With Fermanagh having called a halt to collective training because of a coronavirus outbreak within the squad on top of the ban on all club activity, it comes as no great surprise that manager Ryan McMenamin is now hoping that his team's important Allianz League encounter with Clare next weekend can be postponed.
Over the course of this week, the incidence of coronavirus is understood to have increased within the county overall, and sport in general is now being put on the back burner.
Tyrone triple All-Ireland winner McMenamin has been wary from the outset in relation to the resumption of inter-county games and now finds himself on the horns of a dilemma with just a week to go before the resumption of the inter-county season is due to get under way.
With his side marooned at the bottom of Division Two with just two points from five matches, Fermanagh's upcoming games against Clare (away) and Laois (home) were viewed as offering the prospect of survival, but it would appear that their chances might have receded.
When Donegal clubs Naomh Conaill and Kilcar made representations to Croke Park on Wednesday in a bid to get confirmation that their county football final could go ahead on Sunday, they were met with a "deaf ear" according to a spokesman for the county.
Fermanagh could now face the same response, although in a different context, in that they could forfeit the points as the GAA had indicated recently that teams which withdraw from competitions could find themselves in difficulties.
An understandably frustrated McMenamin acknowledges that the matter is now in the lap of the Croke Park authorities - just one of several issues they must deal with right now.
"I think there needs to be a postponement," says the Dromore clubman.
"If they want to go on ahead with the league without us, that will be the integrity of the competition gone.
"To me, I think the GAA has got to act quickly and defer it. We can draw a line under it then and tell the boys how we plan to go forward."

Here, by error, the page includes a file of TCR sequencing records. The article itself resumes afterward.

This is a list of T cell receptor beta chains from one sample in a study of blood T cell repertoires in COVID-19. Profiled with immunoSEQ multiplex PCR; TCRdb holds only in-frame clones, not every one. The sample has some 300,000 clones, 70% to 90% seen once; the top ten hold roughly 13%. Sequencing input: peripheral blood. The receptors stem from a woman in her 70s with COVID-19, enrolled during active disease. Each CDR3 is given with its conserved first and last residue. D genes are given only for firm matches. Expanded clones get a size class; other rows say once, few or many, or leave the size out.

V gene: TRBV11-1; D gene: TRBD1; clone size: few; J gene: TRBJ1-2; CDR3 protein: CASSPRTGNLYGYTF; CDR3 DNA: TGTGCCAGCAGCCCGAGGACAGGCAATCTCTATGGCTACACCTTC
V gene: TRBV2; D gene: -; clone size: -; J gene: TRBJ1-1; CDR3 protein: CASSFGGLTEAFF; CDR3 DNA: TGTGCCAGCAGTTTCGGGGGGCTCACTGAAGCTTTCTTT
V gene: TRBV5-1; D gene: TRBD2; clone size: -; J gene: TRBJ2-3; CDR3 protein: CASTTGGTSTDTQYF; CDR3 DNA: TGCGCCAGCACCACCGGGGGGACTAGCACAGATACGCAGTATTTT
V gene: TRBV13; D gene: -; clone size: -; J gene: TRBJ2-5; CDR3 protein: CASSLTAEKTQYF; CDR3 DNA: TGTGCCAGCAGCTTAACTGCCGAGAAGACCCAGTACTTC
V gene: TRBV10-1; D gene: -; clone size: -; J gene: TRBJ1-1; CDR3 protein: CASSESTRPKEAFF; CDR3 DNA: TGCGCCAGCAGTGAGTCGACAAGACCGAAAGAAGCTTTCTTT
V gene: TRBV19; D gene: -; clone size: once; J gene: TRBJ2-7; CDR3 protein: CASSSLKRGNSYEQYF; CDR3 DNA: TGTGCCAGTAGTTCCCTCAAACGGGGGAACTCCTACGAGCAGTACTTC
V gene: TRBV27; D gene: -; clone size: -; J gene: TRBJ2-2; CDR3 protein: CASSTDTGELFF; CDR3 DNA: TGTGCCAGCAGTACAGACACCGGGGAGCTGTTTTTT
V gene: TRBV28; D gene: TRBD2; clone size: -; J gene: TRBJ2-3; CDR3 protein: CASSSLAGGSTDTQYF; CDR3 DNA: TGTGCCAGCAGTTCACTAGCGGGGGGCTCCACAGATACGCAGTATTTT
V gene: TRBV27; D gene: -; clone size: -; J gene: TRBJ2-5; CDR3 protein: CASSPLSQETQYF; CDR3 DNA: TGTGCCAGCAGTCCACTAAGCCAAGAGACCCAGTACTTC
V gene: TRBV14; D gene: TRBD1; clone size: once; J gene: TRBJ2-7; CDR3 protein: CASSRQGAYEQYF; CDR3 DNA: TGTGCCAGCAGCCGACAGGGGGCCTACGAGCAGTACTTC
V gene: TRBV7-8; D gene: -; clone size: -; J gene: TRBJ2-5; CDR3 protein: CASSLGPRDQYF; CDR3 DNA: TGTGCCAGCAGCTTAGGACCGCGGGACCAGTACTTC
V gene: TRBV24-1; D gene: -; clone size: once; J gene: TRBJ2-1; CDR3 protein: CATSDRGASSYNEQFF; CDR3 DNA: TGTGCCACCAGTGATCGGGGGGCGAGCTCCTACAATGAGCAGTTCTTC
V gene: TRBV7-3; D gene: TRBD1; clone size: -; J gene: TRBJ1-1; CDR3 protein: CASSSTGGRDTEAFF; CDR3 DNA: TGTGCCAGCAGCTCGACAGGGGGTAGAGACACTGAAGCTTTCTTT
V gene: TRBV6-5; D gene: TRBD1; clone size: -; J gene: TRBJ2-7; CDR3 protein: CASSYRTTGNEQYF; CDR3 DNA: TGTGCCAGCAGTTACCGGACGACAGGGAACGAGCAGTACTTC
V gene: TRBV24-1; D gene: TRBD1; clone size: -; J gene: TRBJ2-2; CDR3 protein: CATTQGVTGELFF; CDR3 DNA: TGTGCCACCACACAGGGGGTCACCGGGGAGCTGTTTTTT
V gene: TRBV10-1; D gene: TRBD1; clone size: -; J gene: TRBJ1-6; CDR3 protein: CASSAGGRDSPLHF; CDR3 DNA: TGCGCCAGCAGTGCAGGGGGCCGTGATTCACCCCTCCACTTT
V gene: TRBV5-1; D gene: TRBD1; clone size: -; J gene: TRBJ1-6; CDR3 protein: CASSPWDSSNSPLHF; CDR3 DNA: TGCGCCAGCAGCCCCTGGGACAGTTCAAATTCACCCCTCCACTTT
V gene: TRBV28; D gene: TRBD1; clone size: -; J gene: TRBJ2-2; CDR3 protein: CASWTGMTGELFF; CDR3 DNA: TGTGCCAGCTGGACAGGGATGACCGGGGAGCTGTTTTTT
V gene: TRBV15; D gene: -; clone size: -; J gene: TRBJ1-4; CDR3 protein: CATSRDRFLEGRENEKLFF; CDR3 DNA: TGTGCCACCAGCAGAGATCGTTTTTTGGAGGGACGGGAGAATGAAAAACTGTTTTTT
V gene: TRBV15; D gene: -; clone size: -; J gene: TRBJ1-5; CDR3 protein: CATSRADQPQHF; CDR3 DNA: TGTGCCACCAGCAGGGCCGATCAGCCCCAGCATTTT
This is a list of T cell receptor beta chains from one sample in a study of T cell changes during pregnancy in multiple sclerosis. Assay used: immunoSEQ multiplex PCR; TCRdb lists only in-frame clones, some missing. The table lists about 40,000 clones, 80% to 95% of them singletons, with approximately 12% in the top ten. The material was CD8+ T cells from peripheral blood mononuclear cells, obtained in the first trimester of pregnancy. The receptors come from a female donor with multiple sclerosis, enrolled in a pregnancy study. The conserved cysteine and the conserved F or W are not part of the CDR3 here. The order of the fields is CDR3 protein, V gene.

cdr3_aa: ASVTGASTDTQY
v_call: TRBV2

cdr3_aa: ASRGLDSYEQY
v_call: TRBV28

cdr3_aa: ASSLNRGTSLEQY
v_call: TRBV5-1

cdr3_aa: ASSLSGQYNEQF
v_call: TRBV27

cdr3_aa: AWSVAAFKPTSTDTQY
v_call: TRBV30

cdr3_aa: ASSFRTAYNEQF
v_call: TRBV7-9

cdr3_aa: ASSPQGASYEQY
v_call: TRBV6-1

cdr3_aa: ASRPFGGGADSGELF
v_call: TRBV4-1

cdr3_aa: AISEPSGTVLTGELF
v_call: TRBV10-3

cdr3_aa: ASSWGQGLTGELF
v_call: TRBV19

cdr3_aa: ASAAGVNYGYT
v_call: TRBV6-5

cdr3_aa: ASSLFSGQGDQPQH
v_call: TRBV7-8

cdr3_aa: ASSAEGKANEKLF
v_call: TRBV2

And he adds: "I just want them to make a call on this as soon as possible so we can ease the players' minds.
"There's a lot of blame about with this Covid situation and you have to feel sorry for those players who have contracted the virus. They didn't contract it intentionally."
McMenamin reveals that there are concerns within the Erne camp and he believes that this could impact adversely on some players.
"I've already got a few messages on WhatsApp from lads who are worrying that this was all because of them," he explains.
"So you do have to think of their mental health when all of this stuff is being paraded around the country."
Last weekend, Armagh called a halt to training because of coronavirus cases and it is understood that several other counties are taking stock of their own situations right now.
Antrim are due to meet Kerry in the Division 2A Allianz League hurling final at O'Connor Park, Tullamore on Sunday-week but there are concerns now that at least one of the Kerry players has tested positive for Covid-19.
The match is of crucial importance to the Saffrons as victory would see them join the hurling elite in Division One, something that manager Darren Gleeson is yearning for.
On the same day, Derry and Down are scheduled to meet in an all-Ulster Division 2B final at the Athletic Grounds, Armagh.
If two Ulster sides were to gain promotion on the same day, it would be a significant boost for the sport in the province.
"You can only test yourself by playing the best teams," maintains Down boss Ronan Sheehan.